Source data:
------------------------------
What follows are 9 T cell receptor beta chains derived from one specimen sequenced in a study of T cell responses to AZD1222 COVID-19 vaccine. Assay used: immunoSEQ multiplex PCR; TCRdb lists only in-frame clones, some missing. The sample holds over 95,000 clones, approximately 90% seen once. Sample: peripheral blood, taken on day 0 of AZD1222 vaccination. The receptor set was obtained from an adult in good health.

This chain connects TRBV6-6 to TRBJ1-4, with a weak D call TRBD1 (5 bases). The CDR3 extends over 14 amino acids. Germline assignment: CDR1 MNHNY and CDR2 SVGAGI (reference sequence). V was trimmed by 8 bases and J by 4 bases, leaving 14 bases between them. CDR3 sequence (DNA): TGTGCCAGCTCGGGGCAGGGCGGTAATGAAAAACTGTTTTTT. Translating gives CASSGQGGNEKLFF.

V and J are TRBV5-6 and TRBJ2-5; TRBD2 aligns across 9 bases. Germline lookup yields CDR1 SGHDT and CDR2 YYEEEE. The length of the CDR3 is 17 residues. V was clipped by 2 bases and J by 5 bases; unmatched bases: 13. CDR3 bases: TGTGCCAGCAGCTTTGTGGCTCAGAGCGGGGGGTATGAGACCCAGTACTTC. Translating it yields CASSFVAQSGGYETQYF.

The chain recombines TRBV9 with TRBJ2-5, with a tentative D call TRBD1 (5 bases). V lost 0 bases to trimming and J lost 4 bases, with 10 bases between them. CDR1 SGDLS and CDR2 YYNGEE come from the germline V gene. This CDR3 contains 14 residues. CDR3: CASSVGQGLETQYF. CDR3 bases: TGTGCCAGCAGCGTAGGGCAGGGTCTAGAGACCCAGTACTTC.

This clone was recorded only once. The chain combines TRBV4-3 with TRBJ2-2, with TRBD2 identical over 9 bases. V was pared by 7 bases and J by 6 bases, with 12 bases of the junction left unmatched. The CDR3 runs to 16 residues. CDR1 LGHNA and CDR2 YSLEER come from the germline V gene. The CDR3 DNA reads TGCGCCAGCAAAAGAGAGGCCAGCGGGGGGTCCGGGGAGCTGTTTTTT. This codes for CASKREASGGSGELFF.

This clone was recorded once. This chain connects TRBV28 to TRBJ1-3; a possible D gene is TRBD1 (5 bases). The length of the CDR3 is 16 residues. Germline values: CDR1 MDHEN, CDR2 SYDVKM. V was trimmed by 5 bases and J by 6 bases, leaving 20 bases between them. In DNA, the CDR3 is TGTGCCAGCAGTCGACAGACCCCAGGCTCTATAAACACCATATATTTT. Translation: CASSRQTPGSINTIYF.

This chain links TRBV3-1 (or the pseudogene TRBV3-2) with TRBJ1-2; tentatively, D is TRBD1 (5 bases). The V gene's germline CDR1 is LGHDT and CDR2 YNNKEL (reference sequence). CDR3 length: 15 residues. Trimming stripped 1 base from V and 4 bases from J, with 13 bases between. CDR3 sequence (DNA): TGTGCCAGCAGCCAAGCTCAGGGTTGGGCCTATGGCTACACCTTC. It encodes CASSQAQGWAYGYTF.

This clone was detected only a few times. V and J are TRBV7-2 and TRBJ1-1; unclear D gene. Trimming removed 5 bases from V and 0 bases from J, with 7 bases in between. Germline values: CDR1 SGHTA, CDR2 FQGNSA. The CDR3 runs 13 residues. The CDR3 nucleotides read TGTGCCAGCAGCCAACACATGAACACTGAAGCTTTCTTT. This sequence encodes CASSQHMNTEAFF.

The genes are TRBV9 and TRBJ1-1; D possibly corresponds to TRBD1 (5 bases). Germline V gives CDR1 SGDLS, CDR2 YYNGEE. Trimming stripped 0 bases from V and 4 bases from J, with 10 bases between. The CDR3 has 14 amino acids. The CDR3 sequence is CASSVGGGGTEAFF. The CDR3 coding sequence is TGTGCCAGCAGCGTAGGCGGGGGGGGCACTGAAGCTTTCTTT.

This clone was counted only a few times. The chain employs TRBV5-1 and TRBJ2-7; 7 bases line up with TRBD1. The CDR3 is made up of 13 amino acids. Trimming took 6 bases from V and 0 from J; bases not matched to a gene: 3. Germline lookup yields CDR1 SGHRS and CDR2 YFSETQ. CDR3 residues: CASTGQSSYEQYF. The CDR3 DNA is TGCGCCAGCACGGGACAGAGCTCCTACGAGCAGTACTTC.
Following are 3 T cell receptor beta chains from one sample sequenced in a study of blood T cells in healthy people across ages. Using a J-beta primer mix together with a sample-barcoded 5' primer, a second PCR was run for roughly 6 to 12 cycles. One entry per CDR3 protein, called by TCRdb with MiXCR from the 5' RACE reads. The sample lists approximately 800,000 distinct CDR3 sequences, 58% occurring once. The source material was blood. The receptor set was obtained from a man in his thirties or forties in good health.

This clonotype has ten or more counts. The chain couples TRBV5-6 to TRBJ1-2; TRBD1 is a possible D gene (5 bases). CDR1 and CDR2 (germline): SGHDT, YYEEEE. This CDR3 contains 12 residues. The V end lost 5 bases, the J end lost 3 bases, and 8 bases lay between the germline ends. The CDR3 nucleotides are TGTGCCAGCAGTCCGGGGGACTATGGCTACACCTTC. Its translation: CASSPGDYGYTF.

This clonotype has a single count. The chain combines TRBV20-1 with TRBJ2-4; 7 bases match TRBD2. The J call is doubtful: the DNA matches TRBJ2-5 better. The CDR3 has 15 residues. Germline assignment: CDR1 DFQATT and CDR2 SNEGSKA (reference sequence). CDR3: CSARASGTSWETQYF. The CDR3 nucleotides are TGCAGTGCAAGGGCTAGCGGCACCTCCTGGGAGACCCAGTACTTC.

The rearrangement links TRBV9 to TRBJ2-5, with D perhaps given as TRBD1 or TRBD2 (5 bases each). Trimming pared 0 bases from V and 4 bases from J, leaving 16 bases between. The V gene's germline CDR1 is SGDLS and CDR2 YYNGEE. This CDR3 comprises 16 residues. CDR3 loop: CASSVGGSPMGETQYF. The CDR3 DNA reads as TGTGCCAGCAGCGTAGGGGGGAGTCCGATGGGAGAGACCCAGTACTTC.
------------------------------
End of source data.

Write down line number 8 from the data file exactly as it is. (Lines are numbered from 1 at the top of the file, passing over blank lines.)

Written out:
This clone was detected only a few times. V and J are TRBV7-2 and TRBJ1-1; unclear D gene. Trimming removed 5 bases from V and 0 bases from J, with 7 bases in between. Germline values: CDR1 SGHTA, CDR2 FQGNSA. The CDR3 runs 13 residues. The CDR3 nucleotides read TGTGCCAGCAGCCAACACATGAACACTGAAGCTTTCTTT. This sequence encodes CASSQHMNTEAFF.